It's the new year and that means we've all got new goals. A common goal for the new year is to be healthier, whether that means eating better, working out more, or being more active in general. My favorite way to keep track of all that is my Fitbit. I have a Fitbit Alta that I wear every day to track my steps, exercise, sleep, and movement. I also log my weight and what I'm eating. It keeps track of everything.
The only thing that it is missing is allowing me to compare my progress over time. I want to be able to compare different days and see my trends. That is why I stream my Fitbit data to Initial State. It allows me to create a beautiful dashboard complete with emojis that give me instant insight on where I'm at with my goals and I can see my data trends over time.
What you need for this project:
Step 1: Initial State
The first thing you'll need to do is create an Initial State account. Go to https://iot.app.initialstate.com to register a new account or login into your account. It's as simple as entering your email & password. You'll have a 14-day free trial before it requires a subscription and it's free for students with an edu email address.
You will need to create a new bucket for your Fitbit data. Go to your bucket shelf on the left and look for the plus sign cloud button to the right of the search bar. This will create a new stream bucket. Check the Configure Endpoint Keys box to have access to the Bucket Key name. I changed the name of the bucket to "IFTTT Fitbit Health Dashboard" and the bucket key to "fitbit_data", but you can make these whatever you want. Once you've made those changes click the Done button at the bottom and your bucket is now created.
Step 2: IFTTT
The second account you will need to created is an IFTTT account. Go to https://ifttt.com/ and sign up with a email address, Google account, or with your Facebook account.
Some vocabulary to help us get started with IFTTT. Services are apps and devices you use daily that IFTTT is connected to (Fitbit, Strava, Instagram, Evernote, etc.). Applets use the Services to create actions. We will be creating Applets with Fitbit and Webhooks to send the data to Initial State.
Go to My Applets and click the New Applet button. Click the +this button and search for Fitbit. You will need to log into your Fitbit account. To start, select Daily Activity Summary. Next click +that and search for Webhooks and select Make a Web Request. In the URL box you will want to copy and paste your API endpoint from your Initial State account. You will find this in the Settings of your Fitbit data bucket. To the end of that API endpoint you will add "&", a data value name, then "=". Click add ingredient and choose the data you want to stream.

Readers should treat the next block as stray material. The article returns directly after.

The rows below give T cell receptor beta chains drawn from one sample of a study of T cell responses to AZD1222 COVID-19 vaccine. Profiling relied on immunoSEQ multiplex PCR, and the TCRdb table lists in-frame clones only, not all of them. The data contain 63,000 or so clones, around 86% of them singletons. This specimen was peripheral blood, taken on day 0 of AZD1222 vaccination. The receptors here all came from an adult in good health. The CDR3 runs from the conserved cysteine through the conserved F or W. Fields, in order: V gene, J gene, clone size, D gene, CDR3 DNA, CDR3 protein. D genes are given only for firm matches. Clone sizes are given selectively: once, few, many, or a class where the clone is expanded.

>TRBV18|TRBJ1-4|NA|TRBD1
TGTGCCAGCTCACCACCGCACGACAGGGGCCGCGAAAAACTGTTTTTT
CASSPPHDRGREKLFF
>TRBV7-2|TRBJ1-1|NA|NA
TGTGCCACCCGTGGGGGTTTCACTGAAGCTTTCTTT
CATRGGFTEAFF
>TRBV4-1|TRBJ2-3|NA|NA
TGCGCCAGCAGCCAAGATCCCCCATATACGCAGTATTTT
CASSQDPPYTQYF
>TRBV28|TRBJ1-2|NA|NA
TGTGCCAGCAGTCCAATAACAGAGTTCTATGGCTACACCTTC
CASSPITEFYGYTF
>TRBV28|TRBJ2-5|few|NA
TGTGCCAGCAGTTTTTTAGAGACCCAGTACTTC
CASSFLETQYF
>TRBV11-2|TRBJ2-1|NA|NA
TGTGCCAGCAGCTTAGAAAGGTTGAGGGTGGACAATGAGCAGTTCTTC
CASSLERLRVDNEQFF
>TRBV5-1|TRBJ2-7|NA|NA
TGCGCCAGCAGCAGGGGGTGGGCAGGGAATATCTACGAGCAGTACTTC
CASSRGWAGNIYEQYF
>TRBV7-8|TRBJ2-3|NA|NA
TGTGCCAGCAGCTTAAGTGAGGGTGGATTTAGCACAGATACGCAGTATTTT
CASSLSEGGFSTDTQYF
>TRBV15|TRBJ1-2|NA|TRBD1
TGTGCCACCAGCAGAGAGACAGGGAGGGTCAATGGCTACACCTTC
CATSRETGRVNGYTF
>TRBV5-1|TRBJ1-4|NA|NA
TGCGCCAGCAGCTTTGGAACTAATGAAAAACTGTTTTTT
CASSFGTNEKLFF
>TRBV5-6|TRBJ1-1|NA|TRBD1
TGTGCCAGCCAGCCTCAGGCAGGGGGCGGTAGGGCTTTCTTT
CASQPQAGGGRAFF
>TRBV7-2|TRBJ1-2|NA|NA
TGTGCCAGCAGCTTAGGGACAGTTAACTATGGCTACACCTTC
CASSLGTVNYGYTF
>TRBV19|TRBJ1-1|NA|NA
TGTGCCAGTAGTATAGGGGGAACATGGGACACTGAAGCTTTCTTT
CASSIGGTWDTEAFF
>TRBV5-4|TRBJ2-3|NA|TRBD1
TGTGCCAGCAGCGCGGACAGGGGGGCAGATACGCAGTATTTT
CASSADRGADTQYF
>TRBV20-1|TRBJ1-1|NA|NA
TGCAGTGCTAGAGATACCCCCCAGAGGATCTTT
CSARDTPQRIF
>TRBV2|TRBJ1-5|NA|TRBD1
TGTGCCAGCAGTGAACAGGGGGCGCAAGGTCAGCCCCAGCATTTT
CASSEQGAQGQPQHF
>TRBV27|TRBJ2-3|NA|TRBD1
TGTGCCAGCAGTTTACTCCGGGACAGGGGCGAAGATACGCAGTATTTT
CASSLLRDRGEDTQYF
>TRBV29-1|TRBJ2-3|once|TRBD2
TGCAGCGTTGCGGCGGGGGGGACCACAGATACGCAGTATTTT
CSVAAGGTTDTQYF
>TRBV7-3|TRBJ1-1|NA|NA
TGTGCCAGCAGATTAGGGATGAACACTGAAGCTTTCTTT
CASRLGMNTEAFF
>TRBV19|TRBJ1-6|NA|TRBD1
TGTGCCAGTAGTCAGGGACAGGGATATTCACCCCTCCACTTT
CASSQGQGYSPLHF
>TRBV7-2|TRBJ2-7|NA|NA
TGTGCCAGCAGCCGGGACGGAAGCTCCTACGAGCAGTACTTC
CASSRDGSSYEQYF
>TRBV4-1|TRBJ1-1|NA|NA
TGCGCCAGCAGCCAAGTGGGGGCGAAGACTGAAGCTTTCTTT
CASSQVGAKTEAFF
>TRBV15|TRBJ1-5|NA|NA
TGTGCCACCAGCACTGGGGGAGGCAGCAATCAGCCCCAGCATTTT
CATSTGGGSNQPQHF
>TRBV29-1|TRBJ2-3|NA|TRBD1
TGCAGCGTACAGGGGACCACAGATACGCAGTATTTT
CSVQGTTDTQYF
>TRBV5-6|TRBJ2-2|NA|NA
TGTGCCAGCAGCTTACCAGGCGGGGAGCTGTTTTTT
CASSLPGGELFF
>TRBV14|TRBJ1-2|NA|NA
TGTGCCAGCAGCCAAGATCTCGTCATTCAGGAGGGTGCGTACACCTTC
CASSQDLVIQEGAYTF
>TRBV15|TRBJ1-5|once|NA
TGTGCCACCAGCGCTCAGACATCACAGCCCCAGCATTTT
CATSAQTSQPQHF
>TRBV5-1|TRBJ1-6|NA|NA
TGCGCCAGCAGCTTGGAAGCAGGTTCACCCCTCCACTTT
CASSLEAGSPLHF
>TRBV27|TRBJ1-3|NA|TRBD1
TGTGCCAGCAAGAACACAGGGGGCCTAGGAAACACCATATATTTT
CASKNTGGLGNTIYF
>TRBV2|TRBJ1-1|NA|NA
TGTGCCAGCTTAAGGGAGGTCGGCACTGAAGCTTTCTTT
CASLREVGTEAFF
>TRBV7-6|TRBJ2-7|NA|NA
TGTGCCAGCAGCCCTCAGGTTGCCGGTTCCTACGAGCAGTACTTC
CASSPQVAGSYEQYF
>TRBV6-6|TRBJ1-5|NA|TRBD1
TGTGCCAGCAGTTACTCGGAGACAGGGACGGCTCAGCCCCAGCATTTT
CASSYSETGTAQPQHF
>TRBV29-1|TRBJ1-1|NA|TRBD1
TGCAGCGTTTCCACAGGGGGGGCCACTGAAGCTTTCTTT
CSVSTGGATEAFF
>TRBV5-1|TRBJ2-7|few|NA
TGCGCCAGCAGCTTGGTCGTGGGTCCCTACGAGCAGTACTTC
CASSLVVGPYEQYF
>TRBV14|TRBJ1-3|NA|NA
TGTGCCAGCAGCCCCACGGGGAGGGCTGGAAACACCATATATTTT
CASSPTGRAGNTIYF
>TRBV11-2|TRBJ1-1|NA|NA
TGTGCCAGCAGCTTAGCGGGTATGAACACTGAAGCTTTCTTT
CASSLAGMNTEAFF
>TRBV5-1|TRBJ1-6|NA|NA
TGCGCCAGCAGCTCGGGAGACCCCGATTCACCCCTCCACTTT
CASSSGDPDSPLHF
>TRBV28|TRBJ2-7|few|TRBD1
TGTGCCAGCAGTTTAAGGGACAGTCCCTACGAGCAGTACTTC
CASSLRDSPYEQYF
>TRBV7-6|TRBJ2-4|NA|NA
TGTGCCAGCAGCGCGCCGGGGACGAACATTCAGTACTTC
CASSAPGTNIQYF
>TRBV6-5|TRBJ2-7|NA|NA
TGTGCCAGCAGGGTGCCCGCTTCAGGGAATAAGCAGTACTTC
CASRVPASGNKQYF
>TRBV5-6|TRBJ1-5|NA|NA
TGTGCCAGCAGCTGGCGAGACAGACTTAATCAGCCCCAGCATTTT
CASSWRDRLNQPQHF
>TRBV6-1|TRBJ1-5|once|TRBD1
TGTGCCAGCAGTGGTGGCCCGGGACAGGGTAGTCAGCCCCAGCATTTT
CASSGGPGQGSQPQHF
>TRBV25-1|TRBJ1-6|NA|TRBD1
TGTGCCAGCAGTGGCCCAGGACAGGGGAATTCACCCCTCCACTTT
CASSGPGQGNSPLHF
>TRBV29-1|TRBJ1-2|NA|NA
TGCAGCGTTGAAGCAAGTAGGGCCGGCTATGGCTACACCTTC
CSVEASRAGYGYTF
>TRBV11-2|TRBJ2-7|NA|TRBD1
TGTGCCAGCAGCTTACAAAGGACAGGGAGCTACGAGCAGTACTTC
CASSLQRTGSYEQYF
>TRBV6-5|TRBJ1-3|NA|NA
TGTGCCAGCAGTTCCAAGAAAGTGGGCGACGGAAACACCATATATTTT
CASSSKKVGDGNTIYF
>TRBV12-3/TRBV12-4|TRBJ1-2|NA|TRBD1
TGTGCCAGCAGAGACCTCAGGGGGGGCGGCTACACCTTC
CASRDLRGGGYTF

For my example I chose Total Steps. So my URL looks as follows:
Select Method as GET. Leave Content Type and Body blank. Once complete click save. You've now created your first Applet!
Step 3: Repeat IFTTT As Needed
Now you need to repeat the last step for all the data you want to track. This can be a bit tedious but it's necessary to track everything you want to track.
I personally decided to track the following:
- Awake Time
- Total Sleep Time
- Sedentary Minutes
- Lightly Active Minutes
- Fairly Active Minutes
- Very Active Minutes
- Total Calories Burned
- Total Steps
- Total Distance
Any Applets that use the Daily Activity Summary will update once a day when you sync your Fitbit and the others will update once information is logged (weight, sleep, etc.).
There is one thing to note here. There is a usage limit on the Fitbit service, aka how often you can use it. If a usage limit is reached the applet will generally try to run again later that day. You can view whether an Applet successfully runs by going to the Activity Summary page.
Step 4: Initial State Dashboard
All your data will come in and set as a general data type in Tiles. This is the fun part. Change your Tiles to different data types and add Real-Time Expressions. I'll explain how to do all of these to make your dashboard to most effective and beautiful it can be.
To change a Tile right click on the Tile and select Edit Tile. You can change the title, use the dropdown to select a Tile type, and for line/bar/gauge graphs you can select the data color.
There are lots of options of how to display your data. For my own dashboard I used a summary for total distance, calories burned, total steps, wake time, bedtime, and total sleep. I used a line graph for sedentary, lightly active, fairly active, and very active minutes. For weight I used a gauge graph. There is an unlimited combination to design our dashboard.
To move the tiles around click Edit Tiles in the top left corner. You can change Tile shapes & sizes and move them anywhere on your dashboard.
Expressions - Emojis!
I use Real-Time Expressions to code emoji Tiles. This allows me to get an instant update when I check my dashboard to see if I've hit my goals or not. My favorite example is for total distance. If I get 5 miles it is the running lady emoji and if it's 4.9 or less then it's a turtle.
Step 5: Conclusion
You can view my dashboard and see how I'm keeping up with my goals!
Now you have a fully built dashboard. You can view your trends and compare different days to see how your activity varies. Let me know if you have any questions!!